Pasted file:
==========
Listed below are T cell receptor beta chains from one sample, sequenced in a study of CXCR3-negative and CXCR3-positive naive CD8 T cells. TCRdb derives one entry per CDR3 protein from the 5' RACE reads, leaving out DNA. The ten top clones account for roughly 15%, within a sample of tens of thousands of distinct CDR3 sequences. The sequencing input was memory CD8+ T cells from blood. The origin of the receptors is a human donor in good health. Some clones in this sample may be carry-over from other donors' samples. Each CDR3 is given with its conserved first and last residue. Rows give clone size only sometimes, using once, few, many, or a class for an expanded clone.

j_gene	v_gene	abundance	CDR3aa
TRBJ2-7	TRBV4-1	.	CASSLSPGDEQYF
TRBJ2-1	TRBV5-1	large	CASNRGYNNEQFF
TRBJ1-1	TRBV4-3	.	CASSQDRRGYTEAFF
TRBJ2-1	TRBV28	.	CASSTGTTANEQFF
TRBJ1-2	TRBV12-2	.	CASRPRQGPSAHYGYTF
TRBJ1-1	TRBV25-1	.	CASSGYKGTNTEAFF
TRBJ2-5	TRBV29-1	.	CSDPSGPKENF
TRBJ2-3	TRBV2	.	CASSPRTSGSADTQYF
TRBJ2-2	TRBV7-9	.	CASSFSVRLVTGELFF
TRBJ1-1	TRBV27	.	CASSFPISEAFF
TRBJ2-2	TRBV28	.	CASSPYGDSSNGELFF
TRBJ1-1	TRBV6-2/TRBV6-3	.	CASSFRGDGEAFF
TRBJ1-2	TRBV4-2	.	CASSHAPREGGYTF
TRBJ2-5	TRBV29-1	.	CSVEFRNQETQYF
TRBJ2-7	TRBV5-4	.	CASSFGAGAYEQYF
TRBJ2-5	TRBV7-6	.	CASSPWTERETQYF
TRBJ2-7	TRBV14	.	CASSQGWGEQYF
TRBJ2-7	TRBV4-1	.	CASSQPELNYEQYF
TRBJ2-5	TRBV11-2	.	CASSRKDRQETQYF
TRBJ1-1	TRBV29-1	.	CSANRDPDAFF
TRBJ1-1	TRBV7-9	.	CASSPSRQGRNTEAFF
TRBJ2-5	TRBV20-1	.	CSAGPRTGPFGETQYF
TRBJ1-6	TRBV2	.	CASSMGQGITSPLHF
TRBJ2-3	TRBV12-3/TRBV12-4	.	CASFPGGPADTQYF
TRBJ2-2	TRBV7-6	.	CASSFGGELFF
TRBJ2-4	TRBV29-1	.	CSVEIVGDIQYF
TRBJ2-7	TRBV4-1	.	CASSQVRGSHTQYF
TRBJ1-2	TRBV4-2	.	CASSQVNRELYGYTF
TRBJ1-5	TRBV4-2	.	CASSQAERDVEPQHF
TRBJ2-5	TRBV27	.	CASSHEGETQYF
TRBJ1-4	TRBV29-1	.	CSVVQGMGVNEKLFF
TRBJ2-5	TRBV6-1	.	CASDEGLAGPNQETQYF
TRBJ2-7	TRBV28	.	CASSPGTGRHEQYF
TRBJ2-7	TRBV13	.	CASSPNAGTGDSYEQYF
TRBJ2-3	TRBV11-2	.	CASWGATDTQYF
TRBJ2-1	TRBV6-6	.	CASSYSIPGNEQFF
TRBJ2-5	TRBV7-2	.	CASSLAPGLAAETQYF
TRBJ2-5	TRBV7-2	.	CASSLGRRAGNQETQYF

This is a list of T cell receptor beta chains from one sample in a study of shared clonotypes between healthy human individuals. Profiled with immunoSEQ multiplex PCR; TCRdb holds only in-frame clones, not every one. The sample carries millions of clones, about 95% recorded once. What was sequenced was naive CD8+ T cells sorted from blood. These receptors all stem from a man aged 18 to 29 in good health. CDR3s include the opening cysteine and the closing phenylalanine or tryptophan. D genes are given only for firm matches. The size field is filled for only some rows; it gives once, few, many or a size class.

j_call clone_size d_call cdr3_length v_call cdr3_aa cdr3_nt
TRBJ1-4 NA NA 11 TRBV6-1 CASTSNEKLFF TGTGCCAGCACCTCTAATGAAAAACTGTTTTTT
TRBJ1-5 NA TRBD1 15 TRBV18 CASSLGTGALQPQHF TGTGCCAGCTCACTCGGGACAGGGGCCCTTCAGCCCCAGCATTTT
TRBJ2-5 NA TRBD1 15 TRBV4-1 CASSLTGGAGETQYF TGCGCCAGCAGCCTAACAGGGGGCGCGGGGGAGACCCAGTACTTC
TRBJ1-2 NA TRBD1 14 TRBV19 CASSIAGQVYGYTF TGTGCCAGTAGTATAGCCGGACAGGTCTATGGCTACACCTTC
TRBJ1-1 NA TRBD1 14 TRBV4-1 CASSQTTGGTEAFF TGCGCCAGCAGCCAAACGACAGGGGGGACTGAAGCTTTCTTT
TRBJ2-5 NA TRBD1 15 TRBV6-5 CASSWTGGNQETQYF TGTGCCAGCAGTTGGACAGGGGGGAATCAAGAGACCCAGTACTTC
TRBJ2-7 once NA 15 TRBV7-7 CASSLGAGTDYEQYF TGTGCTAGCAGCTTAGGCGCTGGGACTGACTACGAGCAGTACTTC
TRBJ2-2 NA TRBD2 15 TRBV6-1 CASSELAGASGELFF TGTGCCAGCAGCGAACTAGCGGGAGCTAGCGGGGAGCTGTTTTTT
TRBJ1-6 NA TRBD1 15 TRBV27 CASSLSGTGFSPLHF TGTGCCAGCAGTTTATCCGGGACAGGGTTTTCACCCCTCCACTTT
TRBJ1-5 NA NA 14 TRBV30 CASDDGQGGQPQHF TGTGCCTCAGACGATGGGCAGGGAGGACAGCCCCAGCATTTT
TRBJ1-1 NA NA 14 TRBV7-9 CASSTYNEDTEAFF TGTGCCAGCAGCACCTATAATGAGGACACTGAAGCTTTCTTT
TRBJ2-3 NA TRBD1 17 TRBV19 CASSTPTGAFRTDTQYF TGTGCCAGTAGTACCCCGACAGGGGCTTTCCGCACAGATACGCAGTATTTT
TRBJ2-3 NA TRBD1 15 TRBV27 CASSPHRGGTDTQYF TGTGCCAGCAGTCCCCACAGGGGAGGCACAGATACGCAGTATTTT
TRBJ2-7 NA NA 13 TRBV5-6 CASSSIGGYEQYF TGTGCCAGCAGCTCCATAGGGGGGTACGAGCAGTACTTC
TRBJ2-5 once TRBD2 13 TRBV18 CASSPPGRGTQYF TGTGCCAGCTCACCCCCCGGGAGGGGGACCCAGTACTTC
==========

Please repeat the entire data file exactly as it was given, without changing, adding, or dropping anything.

Listed below are T cell receptor beta chains from one sample, sequenced in a study of CXCR3-negative and CXCR3-positive naive CD8 T cells. TCRdb derives one entry per CDR3 protein from the 5' RACE reads, leaving out DNA. The ten top clones account for roughly 15%, within a sample of tens of thousands of distinct CDR3 sequences. The sequencing input was memory CD8+ T cells from blood. The origin of the receptors is a human donor in good health. Some clones in this sample may be carry-over from other donors' samples. Each CDR3 is given with its conserved first and last residue. Rows give clone size only sometimes, using once, few, many, or a class for an expanded clone.

j_gene	v_gene	abundance	CDR3aa
TRBJ2-7	TRBV4-1	.	CASSLSPGDEQYF
TRBJ2-1	TRBV5-1	large	CASNRGYNNEQFF
TRBJ1-1	TRBV4-3	.	CASSQDRRGYTEAFF
TRBJ2-1	TRBV28	.	CASSTGTTANEQFF
TRBJ1-2	TRBV12-2	.	CASRPRQGPSAHYGYTF
TRBJ1-1	TRBV25-1	.	CASSGYKGTNTEAFF
TRBJ2-5	TRBV29-1	.	CSDPSGPKENF
TRBJ2-3	TRBV2	.	CASSPRTSGSADTQYF
TRBJ2-2	TRBV7-9	.	CASSFSVRLVTGELFF
TRBJ1-1	TRBV27	.	CASSFPISEAFF
TRBJ2-2	TRBV28	.	CASSPYGDSSNGELFF
TRBJ1-1	TRBV6-2/TRBV6-3	.	CASSFRGDGEAFF
TRBJ1-2	TRBV4-2	.	CASSHAPREGGYTF
TRBJ2-5	TRBV29-1	.	CSVEFRNQETQYF
TRBJ2-7	TRBV5-4	.	CASSFGAGAYEQYF
TRBJ2-5	TRBV7-6	.	CASSPWTERETQYF
TRBJ2-7	TRBV14	.	CASSQGWGEQYF
TRBJ2-7	TRBV4-1	.	CASSQPELNYEQYF
TRBJ2-5	TRBV11-2	.	CASSRKDRQETQYF
TRBJ1-1	TRBV29-1	.	CSANRDPDAFF
TRBJ1-1	TRBV7-9	.	CASSPSRQGRNTEAFF
TRBJ2-5	TRBV20-1	.	CSAGPRTGPFGETQYF
TRBJ1-6	TRBV2	.	CASSMGQGITSPLHF
TRBJ2-3	TRBV12-3/TRBV12-4	.	CASFPGGPADTQYF
TRBJ2-2	TRBV7-6	.	CASSFGGELFF
TRBJ2-4	TRBV29-1	.	CSVEIVGDIQYF
TRBJ2-7	TRBV4-1	.	CASSQVRGSHTQYF
TRBJ1-2	TRBV4-2	.	CASSQVNRELYGYTF
TRBJ1-5	TRBV4-2	.	CASSQAERDVEPQHF
TRBJ2-5	TRBV27	.	CASSHEGETQYF
TRBJ1-4	TRBV29-1	.	CSVVQGMGVNEKLFF
TRBJ2-5	TRBV6-1	.	CASDEGLAGPNQETQYF
TRBJ2-7	TRBV28	.	CASSPGTGRHEQYF
TRBJ2-7	TRBV13	.	CASSPNAGTGDSYEQYF
TRBJ2-3	TRBV11-2	.	CASWGATDTQYF
TRBJ2-1	TRBV6-6	.	CASSYSIPGNEQFF
TRBJ2-5	TRBV7-2	.	CASSLAPGLAAETQYF
TRBJ2-5	TRBV7-2	.	CASSLGRRAGNQETQYF

This is a list of T cell receptor beta chains from one sample in a study of shared clonotypes between healthy human individuals. Profiled with immunoSEQ multiplex PCR; TCRdb holds only in-frame clones, not every one. The sample carries millions of clones, about 95% recorded once. What was sequenced was naive CD8+ T cells sorted from blood. These receptors all stem from a man aged 18 to 29 in good health. CDR3s include the opening cysteine and the closing phenylalanine or tryptophan. D genes are given only for firm matches. The size field is filled for only some rows; it gives once, few, many or a size class.

j_call clone_size d_call cdr3_length v_call cdr3_aa cdr3_nt
TRBJ1-4 NA NA 11 TRBV6-1 CASTSNEKLFF TGTGCCAGCACCTCTAATGAAAAACTGTTTTTT
TRBJ1-5 NA TRBD1 15 TRBV18 CASSLGTGALQPQHF TGTGCCAGCTCACTCGGGACAGGGGCCCTTCAGCCCCAGCATTTT
TRBJ2-5 NA TRBD1 15 TRBV4-1 CASSLTGGAGETQYF TGCGCCAGCAGCCTAACAGGGGGCGCGGGGGAGACCCAGTACTTC
TRBJ1-2 NA TRBD1 14 TRBV19 CASSIAGQVYGYTF TGTGCCAGTAGTATAGCCGGACAGGTCTATGGCTACACCTTC
TRBJ1-1 NA TRBD1 14 TRBV4-1 CASSQTTGGTEAFF TGCGCCAGCAGCCAAACGACAGGGGGGACTGAAGCTTTCTTT
TRBJ2-5 NA TRBD1 15 TRBV6-5 CASSWTGGNQETQYF TGTGCCAGCAGTTGGACAGGGGGGAATCAAGAGACCCAGTACTTC
TRBJ2-7 once NA 15 TRBV7-7 CASSLGAGTDYEQYF TGTGCTAGCAGCTTAGGCGCTGGGACTGACTACGAGCAGTACTTC
TRBJ2-2 NA TRBD2 15 TRBV6-1 CASSELAGASGELFF TGTGCCAGCAGCGAACTAGCGGGAGCTAGCGGGGAGCTGTTTTTT
TRBJ1-6 NA TRBD1 15 TRBV27 CASSLSGTGFSPLHF TGTGCCAGCAGTTTATCCGGGACAGGGTTTTCACCCCTCCACTTT
TRBJ1-5 NA NA 14 TRBV30 CASDDGQGGQPQHF TGTGCCTCAGACGATGGGCAGGGAGGACAGCCCCAGCATTTT
TRBJ1-1 NA NA 14 TRBV7-9 CASSTYNEDTEAFF TGTGCCAGCAGCACCTATAATGAGGACACTGAAGCTTTCTTT
TRBJ2-3 NA TRBD1 17 TRBV19 CASSTPTGAFRTDTQYF TGTGCCAGTAGTACCCCGACAGGGGCTTTCCGCACAGATACGCAGTATTTT
TRBJ2-3 NA TRBD1 15 TRBV27 CASSPHRGGTDTQYF TGTGCCAGCAGTCCCCACAGGGGAGGCACAGATACGCAGTATTTT
TRBJ2-7 NA NA 13 TRBV5-6 CASSSIGGYEQYF TGTGCCAGCAGCTCCATAGGGGGGTACGAGCAGTACTTC
TRBJ2-5 once TRBD2 13 TRBV18 CASSPPGRGTQYF TGTGCCAGCTCACCCCCCGGGAGGGGGACCCAGTACTTC